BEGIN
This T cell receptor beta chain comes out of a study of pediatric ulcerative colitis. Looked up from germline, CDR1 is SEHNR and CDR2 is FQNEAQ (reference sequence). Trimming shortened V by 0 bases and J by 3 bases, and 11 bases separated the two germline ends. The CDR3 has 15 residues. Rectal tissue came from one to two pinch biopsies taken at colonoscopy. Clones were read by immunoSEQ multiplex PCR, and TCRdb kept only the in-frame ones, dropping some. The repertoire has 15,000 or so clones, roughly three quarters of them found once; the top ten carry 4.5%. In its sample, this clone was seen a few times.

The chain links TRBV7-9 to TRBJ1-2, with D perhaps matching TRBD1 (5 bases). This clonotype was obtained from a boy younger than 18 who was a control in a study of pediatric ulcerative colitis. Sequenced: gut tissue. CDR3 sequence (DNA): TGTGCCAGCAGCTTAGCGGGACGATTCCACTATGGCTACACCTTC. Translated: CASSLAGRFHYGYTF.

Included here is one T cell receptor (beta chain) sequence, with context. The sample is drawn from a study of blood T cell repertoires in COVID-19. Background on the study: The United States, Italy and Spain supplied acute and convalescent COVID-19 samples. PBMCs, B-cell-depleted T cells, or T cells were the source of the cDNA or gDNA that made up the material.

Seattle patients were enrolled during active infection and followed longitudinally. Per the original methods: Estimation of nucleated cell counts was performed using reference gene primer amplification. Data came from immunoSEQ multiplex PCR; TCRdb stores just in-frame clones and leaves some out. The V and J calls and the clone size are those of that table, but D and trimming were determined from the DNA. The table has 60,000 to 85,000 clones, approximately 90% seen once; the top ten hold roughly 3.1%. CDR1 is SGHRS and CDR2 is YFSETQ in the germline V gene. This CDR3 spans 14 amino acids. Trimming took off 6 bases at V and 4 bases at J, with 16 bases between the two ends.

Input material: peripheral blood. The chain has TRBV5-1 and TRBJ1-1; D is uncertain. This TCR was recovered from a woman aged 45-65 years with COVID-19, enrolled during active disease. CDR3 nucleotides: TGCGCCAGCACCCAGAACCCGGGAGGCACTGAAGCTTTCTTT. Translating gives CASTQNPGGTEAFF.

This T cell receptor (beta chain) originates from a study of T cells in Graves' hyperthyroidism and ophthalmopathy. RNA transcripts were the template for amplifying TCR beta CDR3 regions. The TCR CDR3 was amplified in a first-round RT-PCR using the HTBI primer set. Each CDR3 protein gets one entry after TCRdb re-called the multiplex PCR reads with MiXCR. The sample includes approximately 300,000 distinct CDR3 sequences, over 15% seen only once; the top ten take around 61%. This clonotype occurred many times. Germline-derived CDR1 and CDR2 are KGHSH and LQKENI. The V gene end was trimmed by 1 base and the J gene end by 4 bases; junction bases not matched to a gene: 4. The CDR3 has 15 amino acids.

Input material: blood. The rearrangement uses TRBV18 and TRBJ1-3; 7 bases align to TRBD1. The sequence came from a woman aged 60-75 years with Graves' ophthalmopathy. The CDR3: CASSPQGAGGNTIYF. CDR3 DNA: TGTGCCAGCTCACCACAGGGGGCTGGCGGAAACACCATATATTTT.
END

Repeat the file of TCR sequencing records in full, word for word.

This T cell receptor beta chain comes out of a study of pediatric ulcerative colitis. Looked up from germline, CDR1 is SEHNR and CDR2 is FQNEAQ (reference sequence). Trimming shortened V by 0 bases and J by 3 bases, and 11 bases separated the two germline ends. The CDR3 has 15 residues. Rectal tissue came from one to two pinch biopsies taken at colonoscopy. Clones were read by immunoSEQ multiplex PCR, and TCRdb kept only the in-frame ones, dropping some. The repertoire has 15,000 or so clones, roughly three quarters of them found once; the top ten carry 4.5%. In its sample, this clone was seen a few times.

The chain links TRBV7-9 to TRBJ1-2, with D perhaps matching TRBD1 (5 bases). This clonotype was obtained from a boy younger than 18 who was a control in a study of pediatric ulcerative colitis. Sequenced: gut tissue. CDR3 sequence (DNA): TGTGCCAGCAGCTTAGCGGGACGATTCCACTATGGCTACACCTTC. Translated: CASSLAGRFHYGYTF.

Included here is one T cell receptor (beta chain) sequence, with context. The sample is drawn from a study of blood T cell repertoires in COVID-19. Background on the study: The United States, Italy and Spain supplied acute and convalescent COVID-19 samples. PBMCs, B-cell-depleted T cells, or T cells were the source of the cDNA or gDNA that made up the material.

Seattle patients were enrolled during active infection and followed longitudinally. Per the original methods: Estimation of nucleated cell counts was performed using reference gene primer amplification. Data came from immunoSEQ multiplex PCR; TCRdb stores just in-frame clones and leaves some out. The V and J calls and the clone size are those of that table, but D and trimming were determined from the DNA. The table has 60,000 to 85,000 clones, approximately 90% seen once; the top ten hold roughly 3.1%. CDR1 is SGHRS and CDR2 is YFSETQ in the germline V gene. This CDR3 spans 14 amino acids. Trimming took off 6 bases at V and 4 bases at J, with 16 bases between the two ends.

Input material: peripheral blood. The chain has TRBV5-1 and TRBJ1-1; D is uncertain. This TCR was recovered from a woman aged 45-65 years with COVID-19, enrolled during active disease. CDR3 nucleotides: TGCGCCAGCACCCAGAACCCGGGAGGCACTGAAGCTTTCTTT. Translating gives CASTQNPGGTEAFF.

This T cell receptor (beta chain) originates from a study of T cells in Graves' hyperthyroidism and ophthalmopathy. RNA transcripts were the template for amplifying TCR beta CDR3 regions. The TCR CDR3 was amplified in a first-round RT-PCR using the HTBI primer set. Each CDR3 protein gets one entry after TCRdb re-called the multiplex PCR reads with MiXCR. The sample includes approximately 300,000 distinct CDR3 sequences, over 15% seen only once; the top ten take around 61%. This clonotype occurred many times. Germline-derived CDR1 and CDR2 are KGHSH and LQKENI. The V gene end was trimmed by 1 base and the J gene end by 4 bases; junction bases not matched to a gene: 4. The CDR3 has 15 amino acids.

Input material: blood. The rearrangement uses TRBV18 and TRBJ1-3; 7 bases align to TRBD1. The sequence came from a woman aged 60-75 years with Graves' ophthalmopathy. The CDR3: CASSPQGAGGNTIYF. CDR3 DNA: TGTGCCAGCTCACCACAGGGGGCTGGCGGAAACACCATATATTTT.